Yet let it be observed here, tbat when we believe a proposition on mere testimony, of which we have no ideas at all, we can only be said to give a "general implicit assent to the truth of that proposition" without any particular knowledge of, or “ explicit assent to the special truth contained in that proposition :" And this our implicit assent is of very little use, unless it be to testify our beliel of the koowledge and veraciiy of him that informs us.
As our ideas of a proposition are more or less clear and adequate, as well as just and proper, so we do explicitly assent more or less to the particular truth contained in that proposition; and our assent hereby becomes more or less useful for the increase of our knowledge, or the direction of our practice.
Whea divine testimony plainly proposes to our faith such a proposition wbereof we have but obscure, doubtful and ioadequate ideas, we are bound implicitly to believe the truth of it, as expressed in these terms, in order to shew our submission to God who revealed it, as a God of perfect knowledge and veracity. But it is our duty to use all proper methods to obtain a farther and explicit knowledge of the particular truth contaioed in the proposition, if we would improve by it either in knowledge or virtue. All necessary rules of grammar and criticism sbould be employed to find out the very ideas that belong to those words, and which were desigoed by the divine speaker or wriler. Though we may believe the truth of a proposition which we do not uoderstand, yet we should eldeavour to understand every proposition wbich we believe to be true.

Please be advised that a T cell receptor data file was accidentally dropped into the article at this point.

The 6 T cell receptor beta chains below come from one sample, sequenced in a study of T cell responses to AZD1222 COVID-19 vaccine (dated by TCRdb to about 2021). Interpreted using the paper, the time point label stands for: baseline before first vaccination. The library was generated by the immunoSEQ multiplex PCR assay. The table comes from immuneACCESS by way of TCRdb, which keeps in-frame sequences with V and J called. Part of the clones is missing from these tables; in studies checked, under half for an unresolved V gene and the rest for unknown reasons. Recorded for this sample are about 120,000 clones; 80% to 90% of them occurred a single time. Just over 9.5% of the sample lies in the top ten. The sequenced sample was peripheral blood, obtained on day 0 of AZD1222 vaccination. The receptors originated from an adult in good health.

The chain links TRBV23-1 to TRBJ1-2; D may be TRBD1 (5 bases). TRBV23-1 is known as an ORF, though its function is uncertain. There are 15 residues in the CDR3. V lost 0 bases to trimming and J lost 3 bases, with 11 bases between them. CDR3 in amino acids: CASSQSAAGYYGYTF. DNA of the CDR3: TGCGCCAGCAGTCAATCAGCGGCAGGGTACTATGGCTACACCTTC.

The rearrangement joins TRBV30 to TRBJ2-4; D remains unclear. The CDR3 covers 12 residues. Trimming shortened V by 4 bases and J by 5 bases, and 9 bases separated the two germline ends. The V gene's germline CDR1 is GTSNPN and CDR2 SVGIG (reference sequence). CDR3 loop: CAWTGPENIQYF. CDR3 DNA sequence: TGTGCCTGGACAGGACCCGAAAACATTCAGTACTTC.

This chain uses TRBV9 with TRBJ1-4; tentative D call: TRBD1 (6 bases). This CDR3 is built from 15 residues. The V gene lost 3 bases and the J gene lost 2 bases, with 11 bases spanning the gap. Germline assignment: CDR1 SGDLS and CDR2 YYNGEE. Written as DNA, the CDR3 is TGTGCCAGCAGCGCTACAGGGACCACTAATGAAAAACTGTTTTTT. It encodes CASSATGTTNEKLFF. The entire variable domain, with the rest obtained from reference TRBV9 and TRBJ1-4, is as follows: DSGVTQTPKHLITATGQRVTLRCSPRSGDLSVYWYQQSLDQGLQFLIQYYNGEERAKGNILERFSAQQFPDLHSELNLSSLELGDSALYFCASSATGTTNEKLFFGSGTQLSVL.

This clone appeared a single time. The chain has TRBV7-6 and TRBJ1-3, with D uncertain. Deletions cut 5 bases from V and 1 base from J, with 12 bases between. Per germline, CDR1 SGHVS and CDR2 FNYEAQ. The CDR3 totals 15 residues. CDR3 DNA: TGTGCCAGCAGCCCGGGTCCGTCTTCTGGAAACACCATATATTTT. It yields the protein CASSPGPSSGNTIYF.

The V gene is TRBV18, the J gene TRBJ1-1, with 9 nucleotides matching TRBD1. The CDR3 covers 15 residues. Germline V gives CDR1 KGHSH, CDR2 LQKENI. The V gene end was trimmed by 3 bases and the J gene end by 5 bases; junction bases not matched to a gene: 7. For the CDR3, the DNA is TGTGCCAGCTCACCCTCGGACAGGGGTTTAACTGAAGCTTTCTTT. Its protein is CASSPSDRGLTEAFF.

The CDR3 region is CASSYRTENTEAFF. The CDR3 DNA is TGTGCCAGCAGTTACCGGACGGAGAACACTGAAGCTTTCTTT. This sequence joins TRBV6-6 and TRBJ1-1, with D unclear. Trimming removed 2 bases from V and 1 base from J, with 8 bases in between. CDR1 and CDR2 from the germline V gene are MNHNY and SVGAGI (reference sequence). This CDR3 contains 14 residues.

IV. Direct. « Search for evidence of truth with diligence and honesty, and be heartily ready to receive evidence, whether for the agreement or disagreement of ideas.”
Search with diligence ; spare no labour in searching for the truth in due proportion to the importance of the proposition. Read the best authors who have writ on that subject ; consult your wise and learned friends in conversation ; and be not unwilling to borrow hints toward your improvement from the meanest person, nor to receive any glimpse of light from the most unlearned. Diligence and humility is the way to thrive in the riches of the understanding, as well as in gold or silver. Search carefully for the evidence of truth, and dig for wisdom as for hid treasure.
Search with a steady honesty of soul, and a sincere impartiality to find the truth. Watch against every temptation that might bribe your judgment, or warp it aside from truth. Do not indulge yourself to wish any unexamined proposition were true or false. A wish often perverts the judgment, and tempts the mind strangely to believe upon slight evidence whatsoever we wish to be true or false.
V. Direct. Since the evidence of the agreement or disagreement of two ideas is the ground of our assent to any propo. sition, or the great criterion of truth; therefore “ we should suspend our judgment, and neither affirm nor deny till this evidence appear.